Facebook, however, has become a specific target for LGBT activist groups in part because the network does so much these days to shape a person's digital identity. The social network has formed a taskforce in collaboration with LGBT groups to address issues sensitive to them.
That doesn't mean there's always been a warm reception for these changes.
Facebook co-founder Chris Hughes published an update to his page over the weekend indicating that he had married his boyfriend Sean Eldridge. The item got media attention because of the recently released same-sex icons, and Hughes' history with Facebook. More than 2,700 people "liked" the update, but one person commented that the marriage was "NOT normal!!!!!!" Another used a derogatory term for gay people.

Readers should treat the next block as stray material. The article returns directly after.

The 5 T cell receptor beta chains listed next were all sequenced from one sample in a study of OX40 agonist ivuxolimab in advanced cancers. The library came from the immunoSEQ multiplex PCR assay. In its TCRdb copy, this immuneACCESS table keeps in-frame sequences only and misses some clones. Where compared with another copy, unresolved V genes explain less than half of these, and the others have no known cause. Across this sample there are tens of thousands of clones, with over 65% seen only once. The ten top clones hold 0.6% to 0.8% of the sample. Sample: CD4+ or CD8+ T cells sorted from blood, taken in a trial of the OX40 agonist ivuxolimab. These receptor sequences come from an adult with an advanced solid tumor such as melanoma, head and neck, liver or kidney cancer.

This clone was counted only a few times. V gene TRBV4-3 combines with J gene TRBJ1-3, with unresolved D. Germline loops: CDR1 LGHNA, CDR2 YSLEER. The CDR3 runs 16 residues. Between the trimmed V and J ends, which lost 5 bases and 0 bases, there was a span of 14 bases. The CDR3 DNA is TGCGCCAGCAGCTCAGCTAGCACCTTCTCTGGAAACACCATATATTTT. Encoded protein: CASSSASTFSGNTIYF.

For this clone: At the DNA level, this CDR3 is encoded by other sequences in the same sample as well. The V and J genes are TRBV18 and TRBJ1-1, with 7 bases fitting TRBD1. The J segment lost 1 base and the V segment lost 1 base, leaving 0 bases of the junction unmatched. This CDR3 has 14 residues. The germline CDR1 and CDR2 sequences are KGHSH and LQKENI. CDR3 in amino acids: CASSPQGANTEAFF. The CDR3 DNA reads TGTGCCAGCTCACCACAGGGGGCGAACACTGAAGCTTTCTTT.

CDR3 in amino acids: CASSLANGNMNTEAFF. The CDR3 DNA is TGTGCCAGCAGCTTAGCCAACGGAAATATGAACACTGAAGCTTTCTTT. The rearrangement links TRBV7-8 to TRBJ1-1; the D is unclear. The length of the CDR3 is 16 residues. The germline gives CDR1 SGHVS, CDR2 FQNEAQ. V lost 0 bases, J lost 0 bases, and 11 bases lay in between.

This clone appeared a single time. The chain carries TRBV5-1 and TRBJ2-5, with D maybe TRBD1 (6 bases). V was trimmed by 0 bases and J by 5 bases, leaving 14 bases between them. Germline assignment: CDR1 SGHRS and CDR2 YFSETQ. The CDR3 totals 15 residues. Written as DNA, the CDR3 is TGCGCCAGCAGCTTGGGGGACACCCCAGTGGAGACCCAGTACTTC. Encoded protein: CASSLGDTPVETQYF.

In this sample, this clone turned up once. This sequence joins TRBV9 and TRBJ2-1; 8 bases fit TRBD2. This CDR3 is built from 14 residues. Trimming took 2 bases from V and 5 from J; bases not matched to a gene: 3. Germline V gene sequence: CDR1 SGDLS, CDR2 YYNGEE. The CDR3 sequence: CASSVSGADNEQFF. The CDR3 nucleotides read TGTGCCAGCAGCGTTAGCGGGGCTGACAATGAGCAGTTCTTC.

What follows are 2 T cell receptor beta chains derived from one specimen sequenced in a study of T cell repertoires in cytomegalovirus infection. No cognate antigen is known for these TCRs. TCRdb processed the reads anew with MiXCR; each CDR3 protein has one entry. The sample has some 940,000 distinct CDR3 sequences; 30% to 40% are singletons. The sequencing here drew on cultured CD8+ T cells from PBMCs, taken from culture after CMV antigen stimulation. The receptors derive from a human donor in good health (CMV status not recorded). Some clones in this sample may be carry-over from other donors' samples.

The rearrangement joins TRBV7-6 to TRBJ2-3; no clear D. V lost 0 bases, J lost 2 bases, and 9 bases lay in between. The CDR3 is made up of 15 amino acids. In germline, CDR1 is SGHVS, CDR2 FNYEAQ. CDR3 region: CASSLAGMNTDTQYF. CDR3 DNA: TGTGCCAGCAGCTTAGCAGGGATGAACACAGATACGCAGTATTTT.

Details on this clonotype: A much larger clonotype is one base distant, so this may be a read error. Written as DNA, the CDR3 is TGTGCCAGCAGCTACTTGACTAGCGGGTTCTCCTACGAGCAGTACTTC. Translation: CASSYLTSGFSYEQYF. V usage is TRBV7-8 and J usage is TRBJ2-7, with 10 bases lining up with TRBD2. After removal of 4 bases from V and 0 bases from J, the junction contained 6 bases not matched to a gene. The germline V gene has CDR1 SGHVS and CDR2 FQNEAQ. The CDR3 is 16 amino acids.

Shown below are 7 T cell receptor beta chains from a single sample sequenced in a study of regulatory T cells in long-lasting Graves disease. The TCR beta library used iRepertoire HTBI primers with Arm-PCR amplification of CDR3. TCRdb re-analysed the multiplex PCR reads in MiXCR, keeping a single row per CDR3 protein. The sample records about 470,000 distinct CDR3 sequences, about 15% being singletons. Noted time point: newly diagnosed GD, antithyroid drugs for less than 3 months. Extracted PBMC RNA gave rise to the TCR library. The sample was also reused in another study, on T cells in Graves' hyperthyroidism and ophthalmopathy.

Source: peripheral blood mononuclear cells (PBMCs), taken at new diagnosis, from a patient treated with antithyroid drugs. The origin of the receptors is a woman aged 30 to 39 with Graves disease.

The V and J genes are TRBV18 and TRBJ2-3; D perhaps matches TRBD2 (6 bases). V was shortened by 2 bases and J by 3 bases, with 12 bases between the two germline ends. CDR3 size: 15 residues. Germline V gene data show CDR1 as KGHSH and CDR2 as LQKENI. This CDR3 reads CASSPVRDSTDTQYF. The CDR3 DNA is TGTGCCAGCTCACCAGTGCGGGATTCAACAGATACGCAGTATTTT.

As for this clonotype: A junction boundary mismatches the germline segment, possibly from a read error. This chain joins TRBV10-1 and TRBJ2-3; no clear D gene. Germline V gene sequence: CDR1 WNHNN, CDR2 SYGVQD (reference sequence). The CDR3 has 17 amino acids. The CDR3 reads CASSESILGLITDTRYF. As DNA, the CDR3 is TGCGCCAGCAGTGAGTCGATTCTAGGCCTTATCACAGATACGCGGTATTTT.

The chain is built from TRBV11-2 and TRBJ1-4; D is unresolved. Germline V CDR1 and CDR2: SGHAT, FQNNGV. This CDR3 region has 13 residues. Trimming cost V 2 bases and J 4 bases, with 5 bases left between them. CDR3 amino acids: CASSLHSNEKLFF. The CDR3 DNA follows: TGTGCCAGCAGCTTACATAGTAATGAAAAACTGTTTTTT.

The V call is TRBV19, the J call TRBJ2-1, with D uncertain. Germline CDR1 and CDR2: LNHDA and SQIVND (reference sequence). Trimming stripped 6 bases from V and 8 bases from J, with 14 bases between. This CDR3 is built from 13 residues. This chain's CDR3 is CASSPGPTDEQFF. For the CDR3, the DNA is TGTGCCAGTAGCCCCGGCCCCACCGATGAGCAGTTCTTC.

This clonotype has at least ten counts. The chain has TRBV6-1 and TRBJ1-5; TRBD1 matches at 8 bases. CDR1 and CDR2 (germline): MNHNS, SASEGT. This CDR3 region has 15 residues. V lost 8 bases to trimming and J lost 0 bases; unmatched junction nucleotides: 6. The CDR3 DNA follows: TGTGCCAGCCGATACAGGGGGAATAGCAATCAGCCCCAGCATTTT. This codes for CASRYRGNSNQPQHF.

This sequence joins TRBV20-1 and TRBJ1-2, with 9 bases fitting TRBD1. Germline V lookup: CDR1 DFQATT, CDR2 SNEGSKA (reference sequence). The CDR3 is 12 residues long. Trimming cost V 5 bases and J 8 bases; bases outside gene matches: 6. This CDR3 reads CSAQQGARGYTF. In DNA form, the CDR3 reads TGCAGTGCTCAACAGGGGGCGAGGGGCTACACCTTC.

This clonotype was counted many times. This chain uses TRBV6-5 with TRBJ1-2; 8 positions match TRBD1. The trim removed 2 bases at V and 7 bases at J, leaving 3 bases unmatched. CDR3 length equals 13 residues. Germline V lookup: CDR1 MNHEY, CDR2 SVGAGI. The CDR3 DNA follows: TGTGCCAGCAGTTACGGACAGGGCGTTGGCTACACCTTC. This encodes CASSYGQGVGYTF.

Additionally, some LGBT advocates have called for Facebook to include gender options that go beyond "male" and "female" -- such as "third gender" or "other" -- for people who have another gender identity. Facebook has said such users can opt out of selecting a gender on the site, according to news reports.
And there has been debate about the role Facebook plays in outing people as gay or straight. In his 2010 profile of Facebook CEO Mark Zuckerberg, Jose Antonio Vargas writes about the difficult choice he faced about Facebook and sexuality.